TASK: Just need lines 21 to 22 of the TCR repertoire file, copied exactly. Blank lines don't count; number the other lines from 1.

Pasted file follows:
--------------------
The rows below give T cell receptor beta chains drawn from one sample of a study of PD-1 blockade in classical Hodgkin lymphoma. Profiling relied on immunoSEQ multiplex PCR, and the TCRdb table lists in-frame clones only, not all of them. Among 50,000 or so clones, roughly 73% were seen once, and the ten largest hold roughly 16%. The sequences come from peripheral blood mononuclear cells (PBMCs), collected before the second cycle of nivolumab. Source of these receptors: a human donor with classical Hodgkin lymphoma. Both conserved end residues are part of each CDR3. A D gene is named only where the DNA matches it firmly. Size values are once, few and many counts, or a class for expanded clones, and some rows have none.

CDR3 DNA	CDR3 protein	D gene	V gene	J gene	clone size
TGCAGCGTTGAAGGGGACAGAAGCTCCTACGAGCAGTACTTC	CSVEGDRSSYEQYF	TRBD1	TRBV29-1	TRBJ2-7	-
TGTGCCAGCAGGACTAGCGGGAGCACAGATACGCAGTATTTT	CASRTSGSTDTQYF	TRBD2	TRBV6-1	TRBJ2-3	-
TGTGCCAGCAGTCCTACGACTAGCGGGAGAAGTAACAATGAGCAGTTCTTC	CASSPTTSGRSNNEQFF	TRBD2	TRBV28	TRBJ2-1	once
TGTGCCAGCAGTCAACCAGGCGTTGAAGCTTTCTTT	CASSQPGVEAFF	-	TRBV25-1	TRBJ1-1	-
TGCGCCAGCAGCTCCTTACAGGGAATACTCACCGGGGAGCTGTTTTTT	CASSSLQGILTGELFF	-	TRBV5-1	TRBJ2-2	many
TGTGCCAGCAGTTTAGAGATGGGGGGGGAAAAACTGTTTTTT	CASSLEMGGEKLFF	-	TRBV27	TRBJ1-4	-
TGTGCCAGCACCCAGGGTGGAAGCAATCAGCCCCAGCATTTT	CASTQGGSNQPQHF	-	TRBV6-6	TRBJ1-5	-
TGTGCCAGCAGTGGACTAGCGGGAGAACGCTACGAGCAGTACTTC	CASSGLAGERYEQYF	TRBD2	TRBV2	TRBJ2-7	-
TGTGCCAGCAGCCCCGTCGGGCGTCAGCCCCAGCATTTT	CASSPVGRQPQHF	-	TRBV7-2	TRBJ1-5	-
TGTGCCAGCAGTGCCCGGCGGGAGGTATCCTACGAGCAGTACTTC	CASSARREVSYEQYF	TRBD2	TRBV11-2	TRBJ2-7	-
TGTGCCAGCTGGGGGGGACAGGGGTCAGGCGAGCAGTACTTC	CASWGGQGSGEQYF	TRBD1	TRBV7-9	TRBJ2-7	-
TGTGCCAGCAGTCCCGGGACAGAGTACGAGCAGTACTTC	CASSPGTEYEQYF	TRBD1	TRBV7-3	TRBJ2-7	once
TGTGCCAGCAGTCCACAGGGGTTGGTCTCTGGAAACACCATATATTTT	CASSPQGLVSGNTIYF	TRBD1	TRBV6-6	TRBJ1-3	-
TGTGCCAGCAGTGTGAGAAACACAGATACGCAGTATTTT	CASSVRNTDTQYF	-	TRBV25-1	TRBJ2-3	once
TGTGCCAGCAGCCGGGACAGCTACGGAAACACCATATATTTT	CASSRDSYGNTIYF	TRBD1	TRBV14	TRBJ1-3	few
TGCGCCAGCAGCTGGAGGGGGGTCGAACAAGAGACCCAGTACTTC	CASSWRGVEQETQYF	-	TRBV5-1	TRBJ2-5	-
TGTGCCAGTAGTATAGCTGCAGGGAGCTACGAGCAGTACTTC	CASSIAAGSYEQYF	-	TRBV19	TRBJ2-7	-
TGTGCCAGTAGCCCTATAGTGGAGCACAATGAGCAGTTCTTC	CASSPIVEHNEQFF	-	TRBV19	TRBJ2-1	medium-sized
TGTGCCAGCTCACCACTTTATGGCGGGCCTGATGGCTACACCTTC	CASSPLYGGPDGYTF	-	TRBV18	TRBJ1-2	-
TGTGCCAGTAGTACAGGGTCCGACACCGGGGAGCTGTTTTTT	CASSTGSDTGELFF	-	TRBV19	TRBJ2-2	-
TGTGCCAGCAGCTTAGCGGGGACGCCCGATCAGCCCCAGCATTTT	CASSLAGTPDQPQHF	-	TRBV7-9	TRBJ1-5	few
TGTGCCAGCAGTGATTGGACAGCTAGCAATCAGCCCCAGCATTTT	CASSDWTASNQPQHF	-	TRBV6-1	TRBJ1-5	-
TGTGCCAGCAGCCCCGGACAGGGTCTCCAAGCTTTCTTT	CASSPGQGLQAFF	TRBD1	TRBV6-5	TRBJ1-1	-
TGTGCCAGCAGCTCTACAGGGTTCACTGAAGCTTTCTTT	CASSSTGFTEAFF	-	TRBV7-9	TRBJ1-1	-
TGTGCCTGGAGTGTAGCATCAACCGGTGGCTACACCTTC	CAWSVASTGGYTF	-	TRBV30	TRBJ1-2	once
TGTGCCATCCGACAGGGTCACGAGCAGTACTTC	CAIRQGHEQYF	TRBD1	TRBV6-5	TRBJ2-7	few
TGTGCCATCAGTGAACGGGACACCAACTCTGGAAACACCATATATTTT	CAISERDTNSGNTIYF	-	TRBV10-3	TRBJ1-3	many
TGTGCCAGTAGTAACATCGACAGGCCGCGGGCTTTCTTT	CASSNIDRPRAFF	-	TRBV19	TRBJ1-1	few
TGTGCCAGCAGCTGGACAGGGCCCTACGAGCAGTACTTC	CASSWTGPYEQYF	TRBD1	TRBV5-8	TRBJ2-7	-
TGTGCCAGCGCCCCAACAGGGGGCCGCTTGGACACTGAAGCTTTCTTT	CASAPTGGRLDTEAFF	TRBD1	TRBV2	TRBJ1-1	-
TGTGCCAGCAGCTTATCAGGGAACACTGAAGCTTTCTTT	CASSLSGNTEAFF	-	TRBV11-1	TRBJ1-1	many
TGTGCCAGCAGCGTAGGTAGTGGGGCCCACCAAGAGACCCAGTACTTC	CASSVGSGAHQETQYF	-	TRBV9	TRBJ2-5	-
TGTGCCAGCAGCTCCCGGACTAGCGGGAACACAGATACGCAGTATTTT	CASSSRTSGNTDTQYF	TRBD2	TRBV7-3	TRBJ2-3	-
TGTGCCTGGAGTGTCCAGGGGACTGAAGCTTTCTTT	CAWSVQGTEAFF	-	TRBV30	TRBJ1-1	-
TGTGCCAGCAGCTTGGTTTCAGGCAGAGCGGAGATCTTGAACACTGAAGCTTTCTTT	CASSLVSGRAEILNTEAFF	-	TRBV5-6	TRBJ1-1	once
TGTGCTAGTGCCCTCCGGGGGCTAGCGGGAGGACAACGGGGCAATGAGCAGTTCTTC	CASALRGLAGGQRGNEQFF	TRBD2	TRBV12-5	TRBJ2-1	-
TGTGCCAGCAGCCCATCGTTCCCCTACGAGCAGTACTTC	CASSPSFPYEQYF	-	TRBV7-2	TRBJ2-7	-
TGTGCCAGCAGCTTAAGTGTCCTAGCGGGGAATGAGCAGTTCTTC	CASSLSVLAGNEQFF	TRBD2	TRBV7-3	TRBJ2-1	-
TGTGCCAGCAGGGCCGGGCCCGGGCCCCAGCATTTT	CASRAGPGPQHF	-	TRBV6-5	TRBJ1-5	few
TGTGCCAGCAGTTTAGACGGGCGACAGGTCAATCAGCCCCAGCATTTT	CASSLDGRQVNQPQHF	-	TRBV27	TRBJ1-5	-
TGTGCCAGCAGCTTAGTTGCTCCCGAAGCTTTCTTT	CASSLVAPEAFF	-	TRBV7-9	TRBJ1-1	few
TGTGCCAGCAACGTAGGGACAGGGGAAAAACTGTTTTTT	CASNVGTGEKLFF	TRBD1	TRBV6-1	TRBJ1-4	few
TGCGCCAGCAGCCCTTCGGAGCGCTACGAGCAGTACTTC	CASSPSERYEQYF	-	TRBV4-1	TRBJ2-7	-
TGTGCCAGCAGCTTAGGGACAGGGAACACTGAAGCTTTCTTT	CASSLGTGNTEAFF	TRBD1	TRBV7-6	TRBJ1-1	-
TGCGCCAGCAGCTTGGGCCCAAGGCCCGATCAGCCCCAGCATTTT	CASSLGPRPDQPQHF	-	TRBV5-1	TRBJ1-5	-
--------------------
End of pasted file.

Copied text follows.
TGTGCCAGCTCACCACTTTATGGCGGGCCTGATGGCTACACCTTC	CASSPLYGGPDGYTF	-	TRBV18	TRBJ1-2	-
TGTGCCAGTAGTACAGGGTCCGACACCGGGGAGCTGTTTTTT	CASSTGSDTGELFF	-	TRBV19	TRBJ2-2	-